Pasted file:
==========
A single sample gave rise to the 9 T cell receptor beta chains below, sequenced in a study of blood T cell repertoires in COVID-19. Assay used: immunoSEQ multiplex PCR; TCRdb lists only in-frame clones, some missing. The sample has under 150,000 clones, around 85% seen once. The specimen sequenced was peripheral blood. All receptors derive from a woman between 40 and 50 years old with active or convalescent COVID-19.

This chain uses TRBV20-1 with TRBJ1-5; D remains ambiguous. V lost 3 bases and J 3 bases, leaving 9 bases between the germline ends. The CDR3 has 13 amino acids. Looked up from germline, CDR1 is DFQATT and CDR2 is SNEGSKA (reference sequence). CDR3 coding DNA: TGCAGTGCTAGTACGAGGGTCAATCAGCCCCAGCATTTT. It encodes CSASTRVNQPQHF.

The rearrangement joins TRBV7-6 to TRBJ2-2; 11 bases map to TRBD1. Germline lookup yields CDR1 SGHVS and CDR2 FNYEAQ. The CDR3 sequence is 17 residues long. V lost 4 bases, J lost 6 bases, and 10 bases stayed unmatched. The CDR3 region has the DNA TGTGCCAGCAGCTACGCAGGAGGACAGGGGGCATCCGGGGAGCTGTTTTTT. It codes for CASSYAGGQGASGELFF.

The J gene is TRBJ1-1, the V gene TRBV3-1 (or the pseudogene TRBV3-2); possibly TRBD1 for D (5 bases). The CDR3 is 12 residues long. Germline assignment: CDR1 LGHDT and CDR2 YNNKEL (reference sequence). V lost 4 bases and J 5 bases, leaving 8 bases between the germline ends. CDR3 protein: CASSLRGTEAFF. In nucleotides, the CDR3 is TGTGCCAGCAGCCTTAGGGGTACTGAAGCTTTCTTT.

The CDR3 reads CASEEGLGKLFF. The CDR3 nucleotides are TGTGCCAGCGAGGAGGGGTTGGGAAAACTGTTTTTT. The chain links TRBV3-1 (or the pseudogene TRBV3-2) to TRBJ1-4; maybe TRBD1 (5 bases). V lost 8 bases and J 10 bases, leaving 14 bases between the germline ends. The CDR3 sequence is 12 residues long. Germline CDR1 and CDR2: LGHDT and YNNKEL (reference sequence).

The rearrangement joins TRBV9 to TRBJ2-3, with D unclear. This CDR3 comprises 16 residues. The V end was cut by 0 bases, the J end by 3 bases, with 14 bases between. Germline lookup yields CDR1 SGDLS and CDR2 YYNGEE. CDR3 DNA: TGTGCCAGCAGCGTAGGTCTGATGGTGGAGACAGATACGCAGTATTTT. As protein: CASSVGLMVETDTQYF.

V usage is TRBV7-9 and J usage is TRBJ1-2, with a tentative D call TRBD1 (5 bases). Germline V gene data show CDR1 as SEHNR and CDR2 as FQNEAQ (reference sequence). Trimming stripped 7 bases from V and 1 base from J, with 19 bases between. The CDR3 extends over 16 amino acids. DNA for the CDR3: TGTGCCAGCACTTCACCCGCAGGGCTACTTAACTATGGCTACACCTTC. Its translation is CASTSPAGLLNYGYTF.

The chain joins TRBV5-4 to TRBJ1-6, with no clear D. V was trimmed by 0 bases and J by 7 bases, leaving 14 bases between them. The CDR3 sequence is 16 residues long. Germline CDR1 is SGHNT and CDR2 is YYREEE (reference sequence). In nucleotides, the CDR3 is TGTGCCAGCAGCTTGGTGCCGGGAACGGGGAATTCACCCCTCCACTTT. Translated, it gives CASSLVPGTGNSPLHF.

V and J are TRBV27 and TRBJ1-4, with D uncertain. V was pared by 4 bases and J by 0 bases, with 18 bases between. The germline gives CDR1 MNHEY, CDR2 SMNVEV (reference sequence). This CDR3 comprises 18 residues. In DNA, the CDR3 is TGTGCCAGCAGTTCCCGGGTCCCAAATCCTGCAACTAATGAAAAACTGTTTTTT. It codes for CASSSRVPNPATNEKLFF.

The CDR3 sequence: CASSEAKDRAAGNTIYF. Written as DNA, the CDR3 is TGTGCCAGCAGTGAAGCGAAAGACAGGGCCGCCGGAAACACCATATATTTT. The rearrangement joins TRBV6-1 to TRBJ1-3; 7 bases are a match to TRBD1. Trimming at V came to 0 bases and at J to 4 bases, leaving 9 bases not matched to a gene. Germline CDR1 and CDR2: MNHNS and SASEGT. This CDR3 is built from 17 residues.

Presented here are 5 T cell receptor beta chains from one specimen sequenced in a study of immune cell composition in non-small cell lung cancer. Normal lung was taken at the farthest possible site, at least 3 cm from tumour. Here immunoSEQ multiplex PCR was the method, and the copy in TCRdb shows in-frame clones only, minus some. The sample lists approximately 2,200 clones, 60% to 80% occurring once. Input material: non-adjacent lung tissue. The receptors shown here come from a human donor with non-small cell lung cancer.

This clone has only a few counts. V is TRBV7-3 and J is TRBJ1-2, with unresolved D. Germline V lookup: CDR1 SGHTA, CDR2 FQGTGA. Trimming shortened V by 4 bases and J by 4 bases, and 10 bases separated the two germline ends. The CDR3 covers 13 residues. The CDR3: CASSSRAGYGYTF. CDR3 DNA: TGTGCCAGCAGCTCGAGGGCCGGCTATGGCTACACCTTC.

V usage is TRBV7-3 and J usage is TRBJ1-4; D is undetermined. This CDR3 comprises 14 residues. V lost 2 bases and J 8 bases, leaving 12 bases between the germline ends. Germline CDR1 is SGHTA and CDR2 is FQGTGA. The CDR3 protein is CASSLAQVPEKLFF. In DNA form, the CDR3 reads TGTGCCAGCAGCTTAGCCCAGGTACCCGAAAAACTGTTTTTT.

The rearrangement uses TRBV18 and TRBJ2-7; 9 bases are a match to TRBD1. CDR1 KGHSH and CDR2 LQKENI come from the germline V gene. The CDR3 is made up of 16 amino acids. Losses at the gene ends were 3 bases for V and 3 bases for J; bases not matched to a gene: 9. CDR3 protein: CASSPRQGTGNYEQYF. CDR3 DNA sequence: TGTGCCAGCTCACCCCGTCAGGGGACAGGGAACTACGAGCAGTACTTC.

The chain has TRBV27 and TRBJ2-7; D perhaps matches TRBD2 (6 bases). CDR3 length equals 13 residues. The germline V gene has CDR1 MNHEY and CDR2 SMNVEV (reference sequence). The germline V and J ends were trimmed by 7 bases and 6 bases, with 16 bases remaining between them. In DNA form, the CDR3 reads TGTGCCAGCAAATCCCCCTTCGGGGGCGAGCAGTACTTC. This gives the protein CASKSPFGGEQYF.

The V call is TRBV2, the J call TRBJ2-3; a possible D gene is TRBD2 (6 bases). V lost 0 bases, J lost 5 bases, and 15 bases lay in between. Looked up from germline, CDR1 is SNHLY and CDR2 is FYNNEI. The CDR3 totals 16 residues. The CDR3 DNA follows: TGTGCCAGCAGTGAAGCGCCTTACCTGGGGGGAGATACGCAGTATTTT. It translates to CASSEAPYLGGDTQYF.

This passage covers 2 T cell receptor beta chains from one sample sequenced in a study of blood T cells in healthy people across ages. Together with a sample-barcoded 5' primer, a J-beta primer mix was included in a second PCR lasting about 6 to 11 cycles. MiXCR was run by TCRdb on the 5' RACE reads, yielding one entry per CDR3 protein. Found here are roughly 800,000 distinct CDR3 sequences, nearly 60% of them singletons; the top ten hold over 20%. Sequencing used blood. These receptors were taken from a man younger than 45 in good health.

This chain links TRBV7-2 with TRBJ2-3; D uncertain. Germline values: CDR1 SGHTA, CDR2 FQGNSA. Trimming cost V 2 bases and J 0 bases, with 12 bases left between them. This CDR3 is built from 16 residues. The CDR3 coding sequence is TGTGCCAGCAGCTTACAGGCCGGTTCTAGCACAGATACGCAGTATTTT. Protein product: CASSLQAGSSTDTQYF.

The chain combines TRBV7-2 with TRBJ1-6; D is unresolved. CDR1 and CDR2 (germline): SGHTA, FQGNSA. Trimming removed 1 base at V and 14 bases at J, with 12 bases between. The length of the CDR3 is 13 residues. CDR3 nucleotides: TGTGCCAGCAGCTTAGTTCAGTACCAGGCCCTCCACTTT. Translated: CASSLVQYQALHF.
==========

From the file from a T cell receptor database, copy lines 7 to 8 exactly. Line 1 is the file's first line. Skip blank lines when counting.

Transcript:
V usage is TRBV7-9 and J usage is TRBJ1-2, with a tentative D call TRBD1 (5 bases). Germline V gene data show CDR1 as SEHNR and CDR2 as FQNEAQ (reference sequence). Trimming stripped 7 bases from V and 1 base from J, with 19 bases between. The CDR3 extends over 16 amino acids. DNA for the CDR3: TGTGCCAGCACTTCACCCGCAGGGCTACTTAACTATGGCTACACCTTC. Its translation is CASTSPAGLLNYGYTF.

The chain joins TRBV5-4 to TRBJ1-6, with no clear D. V was trimmed by 0 bases and J by 7 bases, leaving 14 bases between them. The CDR3 sequence is 16 residues long. Germline CDR1 is SGHNT and CDR2 is YYREEE (reference sequence). In nucleotides, the CDR3 is TGTGCCAGCAGCTTGGTGCCGGGAACGGGGAATTCACCCCTCCACTTT. Translated, it gives CASSLVPGTGNSPLHF.